Unusable at Any Speed

The author provides a bid of detail about activists (Ralph Nader, Rachel Carson) who wrote exposes on widespread problems that the industry was either blind to or refused to discuss. He asserts that software can also have "deadly effects," which seems melodramatic, except for the case of the Therac-25 (a treatment device that, because of bad UI, killed a number of patients by radiation poisoning).

Unusable Interfaces

As the user base of the Internet increases, the individual user is, on average, less sophisticated and cannot be counted upon to interpret the UI correctly (or even to read instructions).

For applications in which physical harm could result from misuse (military, medical, transportation, power systems, etc.), there is a clear need for careful design, testing, and usage monitoring. (EN: the author does not go on, but there are other types of "harm" that can be considered, such as financial harm, compromise of private or sensitive information, etc.)

Computer software has traditionally been difficult to figure out: cluttered interfaces, confusing terminology, and absent or incomprehensible instructions. Web pages have tended to follow suit, and are further complicated by the commercial factor (attempts to draw the user's attention away from the task at hand to something the site operator wants them to see or do). The author provides a couple examples of error messages that tell the user nothing at all (usually indicating what went wrong with the program, not how the user can act to overcome the problem.)

One study suggested that 10% to 30% of working hours are lost to users who are either attempting to figure out how to do something or attempting to recover from a problem they were unable to avoid. Another study concluded that "even the easiest-to-use applications pose significant barriers to the user of online services." Other studies cite productivity increases resulting from the redesign of business systems with an eye toward usability.

Getting to the New Computing

Convincing those who control (by financial means) the development of technology that usability is a worthwhile investment is difficult. Too often, it depends on customer pressure: it is only when customers turn to a competitor, or return products, that it becomes clear that usability is a problem (EN: interestingly, the software industry's widespread policy of "no returns of opened software" was not motivated to protect against piracy, but to compel users to struggle with the software that they found to be unusable).

The author returns to Da Vinci as an example of the painstaking attention to detail: he didn't paint rough shapes, but paid close attention to the expressions on the faces of his subjects, the way that garments hung naturally on the body, the effect of light sources, and all the other details that seem inconsequential to conveying the general sense of a scene. Quality in software products is of a similar nature: it is not sufficient to deliver the bare minimum functionality to accomplish a task, and rely upon the user to figure it out. Quality is the result of attention to detail.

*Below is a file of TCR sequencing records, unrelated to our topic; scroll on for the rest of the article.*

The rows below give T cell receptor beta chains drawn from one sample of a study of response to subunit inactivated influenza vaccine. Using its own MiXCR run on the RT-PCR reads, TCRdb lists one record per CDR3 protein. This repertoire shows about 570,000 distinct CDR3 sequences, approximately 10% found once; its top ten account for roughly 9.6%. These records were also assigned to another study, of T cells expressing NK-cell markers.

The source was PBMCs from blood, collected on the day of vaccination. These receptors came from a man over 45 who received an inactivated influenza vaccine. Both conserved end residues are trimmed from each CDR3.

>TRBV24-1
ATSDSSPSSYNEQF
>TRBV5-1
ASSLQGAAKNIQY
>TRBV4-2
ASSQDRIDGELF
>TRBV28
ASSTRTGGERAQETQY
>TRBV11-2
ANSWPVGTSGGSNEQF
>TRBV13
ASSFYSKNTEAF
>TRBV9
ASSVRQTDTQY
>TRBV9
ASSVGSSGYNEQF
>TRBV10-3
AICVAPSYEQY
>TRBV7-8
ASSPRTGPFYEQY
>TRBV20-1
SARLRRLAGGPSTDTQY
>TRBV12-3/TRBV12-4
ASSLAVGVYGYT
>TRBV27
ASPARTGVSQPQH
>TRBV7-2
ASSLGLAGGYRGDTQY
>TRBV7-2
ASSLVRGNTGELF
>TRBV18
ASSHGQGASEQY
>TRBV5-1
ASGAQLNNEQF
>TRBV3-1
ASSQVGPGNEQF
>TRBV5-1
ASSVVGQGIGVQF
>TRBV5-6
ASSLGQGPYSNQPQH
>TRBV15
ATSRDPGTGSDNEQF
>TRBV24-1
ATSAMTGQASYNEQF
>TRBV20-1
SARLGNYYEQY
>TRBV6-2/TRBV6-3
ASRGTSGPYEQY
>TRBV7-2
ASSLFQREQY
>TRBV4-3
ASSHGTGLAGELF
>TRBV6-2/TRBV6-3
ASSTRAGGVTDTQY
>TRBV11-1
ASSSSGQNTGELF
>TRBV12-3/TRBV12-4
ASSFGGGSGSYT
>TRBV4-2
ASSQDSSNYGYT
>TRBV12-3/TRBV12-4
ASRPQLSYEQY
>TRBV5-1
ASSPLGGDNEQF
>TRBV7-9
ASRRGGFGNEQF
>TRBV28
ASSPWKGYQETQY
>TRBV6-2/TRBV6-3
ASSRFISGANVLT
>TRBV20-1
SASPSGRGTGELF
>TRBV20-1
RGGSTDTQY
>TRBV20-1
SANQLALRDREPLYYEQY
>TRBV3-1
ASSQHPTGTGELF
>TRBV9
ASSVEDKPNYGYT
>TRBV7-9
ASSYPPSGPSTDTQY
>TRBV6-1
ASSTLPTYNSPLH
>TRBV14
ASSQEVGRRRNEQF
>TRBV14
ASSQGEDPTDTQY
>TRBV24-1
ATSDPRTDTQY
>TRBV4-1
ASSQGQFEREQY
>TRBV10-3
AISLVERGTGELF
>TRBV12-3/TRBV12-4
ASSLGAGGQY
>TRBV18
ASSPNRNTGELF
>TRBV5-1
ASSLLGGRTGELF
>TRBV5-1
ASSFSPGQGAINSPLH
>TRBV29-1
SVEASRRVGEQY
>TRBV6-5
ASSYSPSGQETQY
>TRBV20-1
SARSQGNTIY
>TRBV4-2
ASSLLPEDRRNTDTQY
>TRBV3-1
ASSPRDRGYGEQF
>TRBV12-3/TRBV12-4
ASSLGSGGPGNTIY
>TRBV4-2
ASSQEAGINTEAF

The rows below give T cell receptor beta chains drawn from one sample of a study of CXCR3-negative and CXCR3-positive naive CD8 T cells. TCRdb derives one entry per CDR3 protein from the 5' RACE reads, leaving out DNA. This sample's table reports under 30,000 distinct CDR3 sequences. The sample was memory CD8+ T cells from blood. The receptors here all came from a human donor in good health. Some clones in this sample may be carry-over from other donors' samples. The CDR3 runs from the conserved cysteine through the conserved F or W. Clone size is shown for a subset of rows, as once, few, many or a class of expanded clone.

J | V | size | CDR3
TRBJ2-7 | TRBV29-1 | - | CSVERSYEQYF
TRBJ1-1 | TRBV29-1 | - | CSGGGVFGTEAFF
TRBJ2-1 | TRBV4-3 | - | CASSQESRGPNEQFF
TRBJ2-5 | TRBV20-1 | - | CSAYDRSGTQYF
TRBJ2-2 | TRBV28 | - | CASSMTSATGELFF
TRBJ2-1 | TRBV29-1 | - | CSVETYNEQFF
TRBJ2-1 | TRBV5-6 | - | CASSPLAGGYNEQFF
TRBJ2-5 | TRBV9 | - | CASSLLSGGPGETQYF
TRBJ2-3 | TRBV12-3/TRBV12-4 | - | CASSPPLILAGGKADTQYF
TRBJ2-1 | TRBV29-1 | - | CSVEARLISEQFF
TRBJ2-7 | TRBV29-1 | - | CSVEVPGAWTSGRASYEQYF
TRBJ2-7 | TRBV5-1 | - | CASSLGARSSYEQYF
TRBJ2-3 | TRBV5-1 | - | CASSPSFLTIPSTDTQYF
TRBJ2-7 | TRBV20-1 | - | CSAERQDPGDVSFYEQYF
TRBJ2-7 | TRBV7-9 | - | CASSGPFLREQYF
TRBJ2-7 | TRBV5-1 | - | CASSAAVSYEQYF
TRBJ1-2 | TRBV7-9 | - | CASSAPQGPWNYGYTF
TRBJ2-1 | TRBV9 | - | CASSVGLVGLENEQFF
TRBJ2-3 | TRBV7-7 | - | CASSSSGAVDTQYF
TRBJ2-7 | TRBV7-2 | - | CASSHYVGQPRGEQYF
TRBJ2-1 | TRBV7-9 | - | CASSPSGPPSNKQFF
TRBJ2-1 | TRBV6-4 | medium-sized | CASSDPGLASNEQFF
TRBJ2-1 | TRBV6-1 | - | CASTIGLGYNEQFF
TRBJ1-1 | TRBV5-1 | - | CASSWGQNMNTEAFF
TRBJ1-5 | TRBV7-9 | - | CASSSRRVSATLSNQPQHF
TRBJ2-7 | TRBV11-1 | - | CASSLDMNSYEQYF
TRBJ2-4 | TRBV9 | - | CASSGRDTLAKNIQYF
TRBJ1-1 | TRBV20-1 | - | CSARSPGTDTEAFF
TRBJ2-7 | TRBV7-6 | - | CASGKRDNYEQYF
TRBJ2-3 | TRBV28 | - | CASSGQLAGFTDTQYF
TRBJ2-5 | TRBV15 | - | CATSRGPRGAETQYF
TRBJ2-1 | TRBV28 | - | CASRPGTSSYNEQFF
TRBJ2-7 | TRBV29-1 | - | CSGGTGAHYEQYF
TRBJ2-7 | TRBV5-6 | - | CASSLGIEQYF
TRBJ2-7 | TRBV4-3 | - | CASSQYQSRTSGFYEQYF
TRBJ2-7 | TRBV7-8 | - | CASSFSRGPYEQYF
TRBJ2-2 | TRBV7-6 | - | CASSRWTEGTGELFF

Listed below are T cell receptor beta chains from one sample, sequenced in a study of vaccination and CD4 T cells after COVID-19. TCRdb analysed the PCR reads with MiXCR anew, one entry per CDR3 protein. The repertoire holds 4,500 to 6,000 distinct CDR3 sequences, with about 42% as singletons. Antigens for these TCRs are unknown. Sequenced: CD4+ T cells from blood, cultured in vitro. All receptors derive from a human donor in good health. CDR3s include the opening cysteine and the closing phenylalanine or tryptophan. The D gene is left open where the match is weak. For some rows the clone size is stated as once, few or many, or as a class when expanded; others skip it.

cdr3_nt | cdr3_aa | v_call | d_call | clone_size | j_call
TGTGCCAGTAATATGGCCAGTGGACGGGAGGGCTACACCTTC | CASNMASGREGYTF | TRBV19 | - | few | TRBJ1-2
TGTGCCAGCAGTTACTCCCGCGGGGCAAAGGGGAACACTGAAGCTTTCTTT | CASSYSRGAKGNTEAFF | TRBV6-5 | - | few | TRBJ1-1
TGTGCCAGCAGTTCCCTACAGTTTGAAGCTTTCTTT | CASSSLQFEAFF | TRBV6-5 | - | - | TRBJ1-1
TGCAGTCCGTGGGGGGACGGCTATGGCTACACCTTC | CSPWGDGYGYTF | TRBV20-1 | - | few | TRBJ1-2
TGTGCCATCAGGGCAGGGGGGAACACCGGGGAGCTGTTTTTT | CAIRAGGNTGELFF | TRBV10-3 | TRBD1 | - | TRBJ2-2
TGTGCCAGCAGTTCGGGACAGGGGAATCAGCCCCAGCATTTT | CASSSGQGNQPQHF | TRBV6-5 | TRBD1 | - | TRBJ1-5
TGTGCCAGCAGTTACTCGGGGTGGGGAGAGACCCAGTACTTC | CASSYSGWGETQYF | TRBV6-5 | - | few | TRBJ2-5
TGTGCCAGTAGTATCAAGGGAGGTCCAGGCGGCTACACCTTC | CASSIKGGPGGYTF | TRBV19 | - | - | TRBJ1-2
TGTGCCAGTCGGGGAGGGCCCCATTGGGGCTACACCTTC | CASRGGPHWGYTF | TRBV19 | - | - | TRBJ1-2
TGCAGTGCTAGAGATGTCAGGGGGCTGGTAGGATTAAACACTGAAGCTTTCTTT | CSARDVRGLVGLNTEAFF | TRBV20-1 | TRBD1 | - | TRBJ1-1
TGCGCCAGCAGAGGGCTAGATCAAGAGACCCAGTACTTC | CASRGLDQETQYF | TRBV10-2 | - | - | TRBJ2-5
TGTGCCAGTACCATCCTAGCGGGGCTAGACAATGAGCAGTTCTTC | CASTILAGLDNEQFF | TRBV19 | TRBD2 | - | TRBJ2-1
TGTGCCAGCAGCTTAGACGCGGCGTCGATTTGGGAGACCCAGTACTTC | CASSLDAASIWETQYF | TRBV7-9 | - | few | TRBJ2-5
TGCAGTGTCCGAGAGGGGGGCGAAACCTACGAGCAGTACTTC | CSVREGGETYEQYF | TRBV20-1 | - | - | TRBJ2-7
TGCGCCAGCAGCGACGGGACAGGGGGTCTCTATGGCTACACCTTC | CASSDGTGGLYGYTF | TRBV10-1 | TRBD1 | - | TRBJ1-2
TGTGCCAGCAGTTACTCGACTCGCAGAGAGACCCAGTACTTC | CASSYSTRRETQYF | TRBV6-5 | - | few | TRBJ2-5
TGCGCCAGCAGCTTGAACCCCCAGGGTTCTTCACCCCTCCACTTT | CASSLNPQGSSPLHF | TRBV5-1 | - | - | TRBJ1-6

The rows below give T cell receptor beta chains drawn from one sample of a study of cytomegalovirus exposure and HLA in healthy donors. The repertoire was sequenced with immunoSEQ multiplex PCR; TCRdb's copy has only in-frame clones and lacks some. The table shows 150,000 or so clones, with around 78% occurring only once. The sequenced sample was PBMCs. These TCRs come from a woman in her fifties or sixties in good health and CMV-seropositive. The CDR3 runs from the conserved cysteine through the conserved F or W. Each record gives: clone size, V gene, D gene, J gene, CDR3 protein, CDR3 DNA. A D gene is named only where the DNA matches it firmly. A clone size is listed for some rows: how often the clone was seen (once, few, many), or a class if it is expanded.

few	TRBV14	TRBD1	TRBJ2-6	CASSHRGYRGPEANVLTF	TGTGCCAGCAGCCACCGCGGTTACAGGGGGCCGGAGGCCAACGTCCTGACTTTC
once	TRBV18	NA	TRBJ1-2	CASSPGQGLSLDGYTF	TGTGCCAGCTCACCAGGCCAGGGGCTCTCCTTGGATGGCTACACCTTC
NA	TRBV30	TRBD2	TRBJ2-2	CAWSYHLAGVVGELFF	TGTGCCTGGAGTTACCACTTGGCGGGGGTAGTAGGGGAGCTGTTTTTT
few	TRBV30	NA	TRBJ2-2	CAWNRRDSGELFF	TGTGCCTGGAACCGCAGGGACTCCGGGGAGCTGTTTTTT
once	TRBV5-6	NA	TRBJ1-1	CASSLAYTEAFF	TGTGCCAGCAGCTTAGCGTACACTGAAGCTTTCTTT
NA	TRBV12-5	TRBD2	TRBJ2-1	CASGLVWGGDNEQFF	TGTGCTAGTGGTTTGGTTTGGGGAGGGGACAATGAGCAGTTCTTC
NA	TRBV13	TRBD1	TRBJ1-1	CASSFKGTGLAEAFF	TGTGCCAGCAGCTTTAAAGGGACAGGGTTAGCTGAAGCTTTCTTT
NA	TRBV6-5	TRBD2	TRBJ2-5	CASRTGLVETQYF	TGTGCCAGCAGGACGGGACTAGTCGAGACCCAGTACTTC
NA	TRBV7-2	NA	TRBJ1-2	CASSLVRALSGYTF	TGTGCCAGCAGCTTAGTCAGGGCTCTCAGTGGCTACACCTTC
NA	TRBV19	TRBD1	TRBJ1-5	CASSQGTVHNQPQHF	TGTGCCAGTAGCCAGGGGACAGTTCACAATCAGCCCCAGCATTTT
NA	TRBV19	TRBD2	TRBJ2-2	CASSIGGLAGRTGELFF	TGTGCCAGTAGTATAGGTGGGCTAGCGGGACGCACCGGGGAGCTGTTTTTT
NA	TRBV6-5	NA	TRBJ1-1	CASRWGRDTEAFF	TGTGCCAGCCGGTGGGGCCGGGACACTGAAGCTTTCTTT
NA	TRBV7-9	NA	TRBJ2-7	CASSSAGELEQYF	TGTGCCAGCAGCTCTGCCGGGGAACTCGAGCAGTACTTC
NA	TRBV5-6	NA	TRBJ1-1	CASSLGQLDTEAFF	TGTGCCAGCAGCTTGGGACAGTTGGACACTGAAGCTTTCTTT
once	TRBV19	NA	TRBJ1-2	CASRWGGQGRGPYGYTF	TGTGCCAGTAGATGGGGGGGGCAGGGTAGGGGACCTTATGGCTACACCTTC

Historically, software has been inherently buggy and difficult, and developers have relied on this expectation and tolerance to continue to produce badly designed applications. The author suggests that bad design is the reason for such lengthy and detailed user agreements: the manufacturer knows their product to be bad, and wants to escape liability.

The author suggests putting a bounty on usability problems, in the same way some companies offer a bounty for finding software bugs. (EN: This is a thoroughly idiotic notion that would encourage developers to make errors in order to later get a bounty for pointing them out. It also assumes that the programmers have the knowledge and skills to make products usable). The author advocates activism: consumers should complain, lobby for consumer protection, form consumer groups to pressure the industry into doing its job properly. Alternately, he recommends recognition for those who have done well, such as the "Webby" award for well designed Web sites.

EN: Each of these suggestions are thoroughly idiotic. When legislation is imposed, industry undertakes the least possible effort to satisfy legislation, and does not address the problem (if required to hire a usability expert, they would ... and then ignore that person's advice and use them as a scapegoat). The consequences of bad software design are not sufficient to whip consumers out of their apathy, and "awards" tend to be faddish. The solution is simply for some companies to do it right and steal the business from those that do not, until such time as it becomes a natural imperative.

The Skeptic's Corner

Skeptics insist that you cannot change the way industry leaders operate, and that they will always seek to provide the least possible value for the highest possible price. Design is of little value, and usability a mere afterthought, and both of them are seen as waste of resources.

The author returns to Nader and Carson, an instance in which a single activist called attention to problems that others preferred to ignore, and had a significant and widespread impact.

Another common escape is the argument that perfecting the underlying technology will yield a more user-friendly experience. This, too, has not borne out in reality. Technology focuses on efficiency - doing things faster, using fewer resources, etc. - but this does not, and will not, make software more usable.